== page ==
Negative yields tighten grip on fixed income universe in mid-3Q19 with mixed results for mutual fund flows
The second week of August saw the yield curves for two and 10-year US treasuries invert for the first time since 2007. The third week of August saw a major Danish bank offer qualified buyers a mortgage that will cost the borrower less than the face value to pay in full. With the unusual become normal in global debt markets, investors found their compasses spinning wildly going into the second half of 3Q19. As a result, they stuck to their ‘safety first’ strategy that has seen over $425 billion flow into EPFR-tracked Bond Funds so far this year while over $215 billion has flowed out of Equity Funds.
Despite the latest squeeze on yields from over $16 trillion worth of global debt offering negative yields and the latest round of interest rate cuts by central banks in countries ranging from the US to Brazil, risk appetite remains subdued with Emerging Markets Equity and Bond and Bank Loan Bond Funds all extending their current outflow streaks during the week ending August 21. Investors also took out some insurance against stagflation, with Inflation Protected Bond Funds recording their biggest inflow since 1Q18.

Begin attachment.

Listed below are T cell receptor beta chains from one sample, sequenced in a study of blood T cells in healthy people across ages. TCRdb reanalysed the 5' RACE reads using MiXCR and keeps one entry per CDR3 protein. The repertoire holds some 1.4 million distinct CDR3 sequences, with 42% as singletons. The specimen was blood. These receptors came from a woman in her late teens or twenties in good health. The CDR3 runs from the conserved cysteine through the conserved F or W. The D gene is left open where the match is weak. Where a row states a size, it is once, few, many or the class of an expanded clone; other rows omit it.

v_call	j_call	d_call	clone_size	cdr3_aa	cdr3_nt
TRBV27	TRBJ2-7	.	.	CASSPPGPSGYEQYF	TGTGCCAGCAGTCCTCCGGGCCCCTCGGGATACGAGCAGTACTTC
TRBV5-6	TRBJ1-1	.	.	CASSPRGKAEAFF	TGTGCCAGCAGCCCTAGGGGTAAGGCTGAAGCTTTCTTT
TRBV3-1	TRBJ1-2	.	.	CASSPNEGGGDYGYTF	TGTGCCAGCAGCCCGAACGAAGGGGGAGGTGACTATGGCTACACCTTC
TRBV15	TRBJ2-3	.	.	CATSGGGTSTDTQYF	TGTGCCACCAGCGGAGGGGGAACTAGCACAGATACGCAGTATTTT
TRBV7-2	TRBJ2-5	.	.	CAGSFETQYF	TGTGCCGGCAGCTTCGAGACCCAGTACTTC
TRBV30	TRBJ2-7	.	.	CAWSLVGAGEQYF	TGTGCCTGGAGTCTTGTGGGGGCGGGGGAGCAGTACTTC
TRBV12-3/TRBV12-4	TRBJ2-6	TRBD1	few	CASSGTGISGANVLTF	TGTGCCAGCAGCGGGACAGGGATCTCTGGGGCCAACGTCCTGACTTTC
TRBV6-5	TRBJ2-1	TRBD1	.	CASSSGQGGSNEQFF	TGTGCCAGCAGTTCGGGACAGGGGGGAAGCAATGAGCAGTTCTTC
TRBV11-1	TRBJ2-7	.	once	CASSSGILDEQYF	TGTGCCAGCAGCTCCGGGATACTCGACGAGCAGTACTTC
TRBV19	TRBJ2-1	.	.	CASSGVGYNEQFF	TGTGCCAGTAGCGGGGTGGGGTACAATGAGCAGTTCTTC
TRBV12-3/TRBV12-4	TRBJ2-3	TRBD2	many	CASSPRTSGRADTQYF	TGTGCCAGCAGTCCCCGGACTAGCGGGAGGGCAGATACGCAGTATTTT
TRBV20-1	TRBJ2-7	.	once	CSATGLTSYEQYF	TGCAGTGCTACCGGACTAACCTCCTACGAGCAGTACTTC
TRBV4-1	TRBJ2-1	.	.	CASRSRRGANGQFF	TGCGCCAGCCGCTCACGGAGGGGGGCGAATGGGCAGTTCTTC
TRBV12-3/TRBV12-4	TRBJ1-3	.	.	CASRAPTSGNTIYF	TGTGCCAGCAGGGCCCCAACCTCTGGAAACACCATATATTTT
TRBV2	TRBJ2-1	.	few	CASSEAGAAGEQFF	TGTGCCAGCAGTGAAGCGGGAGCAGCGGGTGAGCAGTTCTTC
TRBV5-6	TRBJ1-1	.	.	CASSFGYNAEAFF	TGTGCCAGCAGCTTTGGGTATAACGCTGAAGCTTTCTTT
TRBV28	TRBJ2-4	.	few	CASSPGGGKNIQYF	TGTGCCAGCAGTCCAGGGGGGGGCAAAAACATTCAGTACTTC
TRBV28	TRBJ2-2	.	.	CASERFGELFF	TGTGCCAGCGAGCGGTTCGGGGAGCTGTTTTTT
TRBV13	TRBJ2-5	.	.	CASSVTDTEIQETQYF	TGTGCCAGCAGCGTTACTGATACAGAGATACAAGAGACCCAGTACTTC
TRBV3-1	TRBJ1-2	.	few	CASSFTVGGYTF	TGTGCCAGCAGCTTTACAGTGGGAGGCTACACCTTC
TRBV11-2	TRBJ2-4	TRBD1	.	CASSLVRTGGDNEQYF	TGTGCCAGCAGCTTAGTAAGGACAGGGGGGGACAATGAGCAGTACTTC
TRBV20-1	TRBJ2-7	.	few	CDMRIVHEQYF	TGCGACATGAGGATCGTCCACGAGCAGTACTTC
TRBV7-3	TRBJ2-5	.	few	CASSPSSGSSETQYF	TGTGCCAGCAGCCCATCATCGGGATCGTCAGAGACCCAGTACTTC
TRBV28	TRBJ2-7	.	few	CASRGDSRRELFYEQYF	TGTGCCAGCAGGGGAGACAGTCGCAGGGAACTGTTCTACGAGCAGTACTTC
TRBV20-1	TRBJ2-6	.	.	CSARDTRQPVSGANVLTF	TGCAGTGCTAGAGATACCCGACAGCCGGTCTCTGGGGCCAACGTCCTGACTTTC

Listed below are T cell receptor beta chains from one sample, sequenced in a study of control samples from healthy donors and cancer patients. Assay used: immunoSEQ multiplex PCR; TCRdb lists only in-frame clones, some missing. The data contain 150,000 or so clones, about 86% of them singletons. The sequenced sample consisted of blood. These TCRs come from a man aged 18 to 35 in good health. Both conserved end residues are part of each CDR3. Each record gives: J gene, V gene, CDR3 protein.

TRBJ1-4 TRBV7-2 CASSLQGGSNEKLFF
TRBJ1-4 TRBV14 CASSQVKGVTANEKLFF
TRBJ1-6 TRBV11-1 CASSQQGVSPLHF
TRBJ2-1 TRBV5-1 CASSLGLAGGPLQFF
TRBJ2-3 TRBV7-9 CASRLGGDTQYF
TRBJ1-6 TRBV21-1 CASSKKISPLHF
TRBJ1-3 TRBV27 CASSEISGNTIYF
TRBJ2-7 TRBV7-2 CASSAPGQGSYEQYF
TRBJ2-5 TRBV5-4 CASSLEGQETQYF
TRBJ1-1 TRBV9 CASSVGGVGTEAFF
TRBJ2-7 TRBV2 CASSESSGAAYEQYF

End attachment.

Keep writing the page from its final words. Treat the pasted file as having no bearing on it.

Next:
Overall, EPFR-tracked Bond Funds posted a collective inflow of $14.9 billion during the third week of August and Money Market Funds absorbed over $30 billion while investors pulled another $285 million out of Alternative Funds, $1.4 billion from Balanced Funds and $14.2 billion from Equity Funds. Once again, Equity Funds with socially responsible (SRI) and environmental, social and governance (ESG) mandates escaped the broad redemption trend, with the latest inflows taking their year-to-date total over the $31 billion mark.
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